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The COVID-19 pandemic played a major role in organizations making sales pay program changes for 2021. This was confirmed by companies across the country in Alexander Group’s “2021 Sales Compensation Trends Survey.”
In fact, research produced several “first-time” occurrences in the 19-year history of the survey.
More than 100 participating companies felt the pandemic’s impact on revenue performance. Although the impact varied with some industry sectors suffering significant revenue declines and others meeting their sales forecast, a surprising few accelerated revenue performance. One of the most notable findings: For the first time in the survey’s 19-year history, 100% of the survey participants plan to make changes to their next fiscal year incentive program.
Companies were disappointed in the performance of the pay program in 2020. For the first time in five years, less than 50% of the participants reported that their sales compensation program was effective in 2020. Only 46% rated their sales compensation plan as effective.
Revenue Performance Skidded
Revenue leaders had anticipated a 6% revenue growth in 2020 at the end of 2019; yet, the actual median revenue growth was only 2%. Revenue performance was 90% of anticipated budget. However, companies are planning for a robust revenue increase of 8% in 2021.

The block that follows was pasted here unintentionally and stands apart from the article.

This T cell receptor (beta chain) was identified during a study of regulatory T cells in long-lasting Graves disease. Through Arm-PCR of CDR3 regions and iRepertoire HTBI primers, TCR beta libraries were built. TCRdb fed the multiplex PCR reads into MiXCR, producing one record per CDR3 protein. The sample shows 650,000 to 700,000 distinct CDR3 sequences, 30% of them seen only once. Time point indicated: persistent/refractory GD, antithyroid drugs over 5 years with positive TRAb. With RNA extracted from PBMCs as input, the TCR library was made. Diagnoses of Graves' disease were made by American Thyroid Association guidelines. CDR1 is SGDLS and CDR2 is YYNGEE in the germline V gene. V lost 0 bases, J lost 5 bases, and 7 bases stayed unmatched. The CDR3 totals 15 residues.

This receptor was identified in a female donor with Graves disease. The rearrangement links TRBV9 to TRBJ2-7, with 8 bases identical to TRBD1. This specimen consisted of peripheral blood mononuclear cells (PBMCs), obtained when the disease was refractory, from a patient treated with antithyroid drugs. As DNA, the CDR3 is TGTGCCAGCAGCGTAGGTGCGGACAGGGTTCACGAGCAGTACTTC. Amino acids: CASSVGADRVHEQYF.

What About Sales Compensation Budgets?
Incentive costs declined -1.5% in 2020. 2021 will see modest budget increases in base pay (3%) and total compensation costs (2%).
What Is Happening to Turnover and Headcount?
Turnover dropped from the traditional 10% turnover rate for sellers to 5% in 2020. Management expects low turnover for 2021, anticipating a 5% turnover. The number of companies planning to trim headcount in 2021 more than doubled from 8.5% planned in 2020 to 17.5% for 2021.
2021 Focus: Grow Revenue From Existing Accounts
67% said senior management is focused on growing revenue from existing customers in 2021.
Partial incentive pay protection was common for 2021 changes. Many companies provided some degree of pay projection for those significantly impacted by COVID-19 market disruptions. Companies made adjustments on a case-by-case basis, sometimes changing quotas and formulas and, in other cases, providing sellers a minimum pay guarantee (less than target incentive) for those highly impacted by COVID-disrupted revenue performance.
Most likely, with the start of the new fiscal year, armed with new quotas and prospects for a more predictable year, sales compensation programs will once again meet revenue leadership’s performance expectations.